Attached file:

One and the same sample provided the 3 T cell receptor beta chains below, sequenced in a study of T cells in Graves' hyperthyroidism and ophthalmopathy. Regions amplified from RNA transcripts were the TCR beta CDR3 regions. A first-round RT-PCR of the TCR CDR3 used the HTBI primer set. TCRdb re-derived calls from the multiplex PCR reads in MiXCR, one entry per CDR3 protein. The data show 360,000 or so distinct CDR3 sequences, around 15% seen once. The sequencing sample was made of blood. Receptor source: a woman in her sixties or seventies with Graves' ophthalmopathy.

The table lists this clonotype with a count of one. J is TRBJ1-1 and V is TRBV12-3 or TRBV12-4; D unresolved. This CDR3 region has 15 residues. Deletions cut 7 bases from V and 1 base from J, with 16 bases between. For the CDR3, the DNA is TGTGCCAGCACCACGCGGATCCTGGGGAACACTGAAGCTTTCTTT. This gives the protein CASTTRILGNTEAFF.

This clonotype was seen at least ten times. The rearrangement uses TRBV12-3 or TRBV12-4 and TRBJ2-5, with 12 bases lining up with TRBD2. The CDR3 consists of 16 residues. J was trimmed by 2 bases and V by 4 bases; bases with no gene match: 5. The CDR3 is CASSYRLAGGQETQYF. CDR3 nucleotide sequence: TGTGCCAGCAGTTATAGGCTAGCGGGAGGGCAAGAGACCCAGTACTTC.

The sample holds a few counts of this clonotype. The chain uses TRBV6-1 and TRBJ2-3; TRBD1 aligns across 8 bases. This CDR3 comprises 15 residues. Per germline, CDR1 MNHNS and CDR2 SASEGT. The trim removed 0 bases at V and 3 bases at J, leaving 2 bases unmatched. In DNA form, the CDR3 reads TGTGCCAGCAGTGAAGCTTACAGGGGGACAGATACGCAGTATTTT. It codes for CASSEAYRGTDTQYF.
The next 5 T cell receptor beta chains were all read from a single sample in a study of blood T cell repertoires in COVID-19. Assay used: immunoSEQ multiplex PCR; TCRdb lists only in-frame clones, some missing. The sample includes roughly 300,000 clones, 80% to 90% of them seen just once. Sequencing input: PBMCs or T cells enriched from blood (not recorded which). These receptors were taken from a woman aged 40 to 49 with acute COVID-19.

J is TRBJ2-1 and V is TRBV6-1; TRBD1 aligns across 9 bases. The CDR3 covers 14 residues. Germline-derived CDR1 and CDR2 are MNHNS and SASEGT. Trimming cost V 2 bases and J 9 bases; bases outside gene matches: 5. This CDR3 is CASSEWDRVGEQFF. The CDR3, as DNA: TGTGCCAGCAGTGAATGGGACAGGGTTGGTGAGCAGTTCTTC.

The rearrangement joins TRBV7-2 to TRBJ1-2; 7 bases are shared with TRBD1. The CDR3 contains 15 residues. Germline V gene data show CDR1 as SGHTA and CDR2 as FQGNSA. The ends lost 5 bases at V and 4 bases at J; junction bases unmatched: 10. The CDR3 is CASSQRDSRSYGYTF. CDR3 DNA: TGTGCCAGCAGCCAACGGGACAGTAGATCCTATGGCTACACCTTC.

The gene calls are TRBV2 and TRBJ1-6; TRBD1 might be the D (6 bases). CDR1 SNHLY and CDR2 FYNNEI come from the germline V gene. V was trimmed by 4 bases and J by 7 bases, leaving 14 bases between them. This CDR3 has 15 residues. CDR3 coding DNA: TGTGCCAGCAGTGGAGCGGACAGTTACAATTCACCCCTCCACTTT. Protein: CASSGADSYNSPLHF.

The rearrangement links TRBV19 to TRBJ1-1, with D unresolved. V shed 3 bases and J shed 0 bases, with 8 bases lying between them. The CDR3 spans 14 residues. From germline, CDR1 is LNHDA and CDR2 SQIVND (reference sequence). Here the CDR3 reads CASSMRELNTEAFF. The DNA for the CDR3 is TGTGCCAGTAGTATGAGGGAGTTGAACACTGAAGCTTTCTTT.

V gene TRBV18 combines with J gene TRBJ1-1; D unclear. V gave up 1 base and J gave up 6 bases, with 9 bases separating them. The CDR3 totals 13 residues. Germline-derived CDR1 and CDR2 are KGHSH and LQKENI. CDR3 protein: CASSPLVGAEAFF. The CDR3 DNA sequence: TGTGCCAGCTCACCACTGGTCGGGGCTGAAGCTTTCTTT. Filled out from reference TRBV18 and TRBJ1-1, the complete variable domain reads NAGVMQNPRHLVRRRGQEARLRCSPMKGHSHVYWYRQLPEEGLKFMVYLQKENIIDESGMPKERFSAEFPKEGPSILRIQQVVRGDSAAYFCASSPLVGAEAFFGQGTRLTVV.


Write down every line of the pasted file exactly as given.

One and the same sample provided the 3 T cell receptor beta chains below, sequenced in a study of T cells in Graves' hyperthyroidism and ophthalmopathy. Regions amplified from RNA transcripts were the TCR beta CDR3 regions. A first-round RT-PCR of the TCR CDR3 used the HTBI primer set. TCRdb re-derived calls from the multiplex PCR reads in MiXCR, one entry per CDR3 protein. The data show 360,000 or so distinct CDR3 sequences, around 15% seen once. The sequencing sample was made of blood. Receptor source: a woman in her sixties or seventies with Graves' ophthalmopathy.

The table lists this clonotype with a count of one. J is TRBJ1-1 and V is TRBV12-3 or TRBV12-4; D unresolved. This CDR3 region has 15 residues. Deletions cut 7 bases from V and 1 base from J, with 16 bases between. For the CDR3, the DNA is TGTGCCAGCACCACGCGGATCCTGGGGAACACTGAAGCTTTCTTT. This gives the protein CASTTRILGNTEAFF.

This clonotype was seen at least ten times. The rearrangement uses TRBV12-3 or TRBV12-4 and TRBJ2-5, with 12 bases lining up with TRBD2. The CDR3 consists of 16 residues. J was trimmed by 2 bases and V by 4 bases; bases with no gene match: 5. The CDR3 is CASSYRLAGGQETQYF. CDR3 nucleotide sequence: TGTGCCAGCAGTTATAGGCTAGCGGGAGGGCAAGAGACCCAGTACTTC.

The sample holds a few counts of this clonotype. The chain uses TRBV6-1 and TRBJ2-3; TRBD1 aligns across 8 bases. This CDR3 comprises 15 residues. Per germline, CDR1 MNHNS and CDR2 SASEGT. The trim removed 0 bases at V and 3 bases at J, leaving 2 bases unmatched. In DNA form, the CDR3 reads TGTGCCAGCAGTGAAGCTTACAGGGGGACAGATACGCAGTATTTT. It codes for CASSEAYRGTDTQYF.
The next 5 T cell receptor beta chains were all read from a single sample in a study of blood T cell repertoires in COVID-19. Assay used: immunoSEQ multiplex PCR; TCRdb lists only in-frame clones, some missing. The sample includes roughly 300,000 clones, 80% to 90% of them seen just once. Sequencing input: PBMCs or T cells enriched from blood (not recorded which). These receptors were taken from a woman aged 40 to 49 with acute COVID-19.

J is TRBJ2-1 and V is TRBV6-1; TRBD1 aligns across 9 bases. The CDR3 covers 14 residues. Germline-derived CDR1 and CDR2 are MNHNS and SASEGT. Trimming cost V 2 bases and J 9 bases; bases outside gene matches: 5. This CDR3 is CASSEWDRVGEQFF. The CDR3, as DNA: TGTGCCAGCAGTGAATGGGACAGGGTTGGTGAGCAGTTCTTC.

The rearrangement joins TRBV7-2 to TRBJ1-2; 7 bases are shared with TRBD1. The CDR3 contains 15 residues. Germline V gene data show CDR1 as SGHTA and CDR2 as FQGNSA. The ends lost 5 bases at V and 4 bases at J; junction bases unmatched: 10. The CDR3 is CASSQRDSRSYGYTF. CDR3 DNA: TGTGCCAGCAGCCAACGGGACAGTAGATCCTATGGCTACACCTTC.

The gene calls are TRBV2 and TRBJ1-6; TRBD1 might be the D (6 bases). CDR1 SNHLY and CDR2 FYNNEI come from the germline V gene. V was trimmed by 4 bases and J by 7 bases, leaving 14 bases between them. This CDR3 has 15 residues. CDR3 coding DNA: TGTGCCAGCAGTGGAGCGGACAGTTACAATTCACCCCTCCACTTT. Protein: CASSGADSYNSPLHF.

The rearrangement links TRBV19 to TRBJ1-1, with D unresolved. V shed 3 bases and J shed 0 bases, with 8 bases lying between them. The CDR3 spans 14 residues. From germline, CDR1 is LNHDA and CDR2 SQIVND (reference sequence). Here the CDR3 reads CASSMRELNTEAFF. The DNA for the CDR3 is TGTGCCAGTAGTATGAGGGAGTTGAACACTGAAGCTTTCTTT.

V gene TRBV18 combines with J gene TRBJ1-1; D unclear. V gave up 1 base and J gave up 6 bases, with 9 bases separating them. The CDR3 totals 13 residues. Germline-derived CDR1 and CDR2 are KGHSH and LQKENI. CDR3 protein: CASSPLVGAEAFF. The CDR3 DNA sequence: TGTGCCAGCTCACCACTGGTCGGGGCTGAAGCTTTCTTT. Filled out from reference TRBV18 and TRBJ1-1, the complete variable domain reads NAGVMQNPRHLVRRRGQEARLRCSPMKGHSHVYWYRQLPEEGLKFMVYLQKENIIDESGMPKERFSAEFPKEGPSILRIQQVVRGDSAAYFCASSPLVGAEAFFGQGTRLTVV.